Background: Goblet cell carcinoids (GCCs) of the appendix are rare mucinous neoplasms, for which optimal therapy is poorly described. We examined prognostic clinical and treatment factors in a population-based cohort.
Methods: Patients diagnosed with GCC from 1984 to 2014 were identified from the British Columbia Cancer Agency and the Vancouver Lower Mainland Pathology Archive.
Results: Of 88 cases with confirmed appendiceal GCCs, clinical data were available in 86 cases (annual population incidence: 0.66/1,000,000). Median age was 54 years (range 25-91) and 42 patients (49%) were male. Metastasis at presentation was the strongest predictor of overall survival (OS), with median OS not reached for stage I-III patients, and measuring 16.2 months [95% confidence interval (CI) 9.1-29] for stage IV patients. In 67 stage I-III patients, 51 (76%) underwent completion hemicolectomy and 9 (17%) received adjuvant 5-fluorouracil-based chemotherapy. No appendicitis at initial presentation and Tang B histology were the only prognostic factors, with inferior 5-year recurrence-free survival (53 vs. 83% with appendicitis, p = 0.02; 45% Tang B vs. 89% Tang A, p < 0.01). Of 19 stage IV patients, 10 (62.5%) received 5-fluorouracil-based chemotherapy and 11 (61%) underwent multiorgan resection (MOR) ± hyperthermic intraperitoneal chemotherapy (HIPEC). Low mitotic rate and MOR ± HIPEC were associated with improved 2-year OS, but only MOR ± HIPEC remained significant on multivariate analysis (hazard ratio 5.4, 95% CI 1.4-20.9; p = 0.015).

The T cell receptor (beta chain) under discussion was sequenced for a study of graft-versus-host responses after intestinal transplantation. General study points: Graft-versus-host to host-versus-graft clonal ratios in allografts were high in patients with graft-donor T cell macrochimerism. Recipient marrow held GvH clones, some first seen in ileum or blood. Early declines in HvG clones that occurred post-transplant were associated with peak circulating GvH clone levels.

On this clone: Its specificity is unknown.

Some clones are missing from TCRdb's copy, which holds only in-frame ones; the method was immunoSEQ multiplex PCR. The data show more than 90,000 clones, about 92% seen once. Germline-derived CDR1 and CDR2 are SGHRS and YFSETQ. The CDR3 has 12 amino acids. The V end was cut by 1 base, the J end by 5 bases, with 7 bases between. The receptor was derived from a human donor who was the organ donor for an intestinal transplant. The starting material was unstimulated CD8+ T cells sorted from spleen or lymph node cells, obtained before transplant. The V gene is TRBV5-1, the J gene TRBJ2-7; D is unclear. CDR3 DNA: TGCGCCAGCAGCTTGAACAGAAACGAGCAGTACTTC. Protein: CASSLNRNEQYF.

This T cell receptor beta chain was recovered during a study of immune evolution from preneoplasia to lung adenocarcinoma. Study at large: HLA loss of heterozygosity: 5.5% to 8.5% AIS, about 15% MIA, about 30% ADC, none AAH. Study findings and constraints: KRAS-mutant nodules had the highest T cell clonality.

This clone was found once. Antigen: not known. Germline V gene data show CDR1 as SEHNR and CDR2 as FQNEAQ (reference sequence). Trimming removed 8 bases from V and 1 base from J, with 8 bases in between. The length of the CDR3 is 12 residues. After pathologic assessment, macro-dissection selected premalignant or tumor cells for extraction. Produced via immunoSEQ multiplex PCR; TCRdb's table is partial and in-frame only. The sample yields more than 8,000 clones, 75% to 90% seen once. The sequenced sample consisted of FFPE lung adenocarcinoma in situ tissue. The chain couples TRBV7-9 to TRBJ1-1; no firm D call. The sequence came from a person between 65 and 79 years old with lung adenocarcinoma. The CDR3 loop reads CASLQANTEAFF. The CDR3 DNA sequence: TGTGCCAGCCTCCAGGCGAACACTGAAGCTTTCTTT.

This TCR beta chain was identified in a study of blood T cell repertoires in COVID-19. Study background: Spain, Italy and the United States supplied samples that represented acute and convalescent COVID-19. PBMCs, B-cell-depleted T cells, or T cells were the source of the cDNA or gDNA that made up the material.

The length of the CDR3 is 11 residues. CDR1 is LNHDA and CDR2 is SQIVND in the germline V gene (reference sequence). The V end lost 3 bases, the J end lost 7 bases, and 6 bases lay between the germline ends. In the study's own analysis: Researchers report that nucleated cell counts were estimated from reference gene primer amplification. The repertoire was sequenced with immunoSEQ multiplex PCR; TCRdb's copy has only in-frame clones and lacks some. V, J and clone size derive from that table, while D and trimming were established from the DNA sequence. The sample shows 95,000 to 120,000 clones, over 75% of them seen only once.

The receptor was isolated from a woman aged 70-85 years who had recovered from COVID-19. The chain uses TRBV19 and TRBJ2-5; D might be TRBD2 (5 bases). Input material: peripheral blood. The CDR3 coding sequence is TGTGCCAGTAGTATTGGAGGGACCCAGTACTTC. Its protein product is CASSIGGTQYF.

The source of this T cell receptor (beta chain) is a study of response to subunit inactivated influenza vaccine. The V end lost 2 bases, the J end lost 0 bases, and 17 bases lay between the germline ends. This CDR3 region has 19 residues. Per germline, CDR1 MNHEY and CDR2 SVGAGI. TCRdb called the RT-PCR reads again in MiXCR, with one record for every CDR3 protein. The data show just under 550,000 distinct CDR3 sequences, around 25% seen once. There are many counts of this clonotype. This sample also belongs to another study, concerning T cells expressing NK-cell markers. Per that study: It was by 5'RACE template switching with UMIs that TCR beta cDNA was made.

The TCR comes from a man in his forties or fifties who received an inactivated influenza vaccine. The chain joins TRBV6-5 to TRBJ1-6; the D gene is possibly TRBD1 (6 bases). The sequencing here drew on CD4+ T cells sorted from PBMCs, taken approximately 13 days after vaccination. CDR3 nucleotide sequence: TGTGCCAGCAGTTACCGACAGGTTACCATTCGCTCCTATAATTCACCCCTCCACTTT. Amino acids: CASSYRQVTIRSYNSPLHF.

Conclusions: In this population-based cohort, we demonstrate excellent survival outcomes in stage I-III appendiceal GCCs and clinical appendicitis. Hemicolectomy remains the standard treatment. In metastatic disease, outcomes remain poor, although MOR ± HIPEC may improve survival.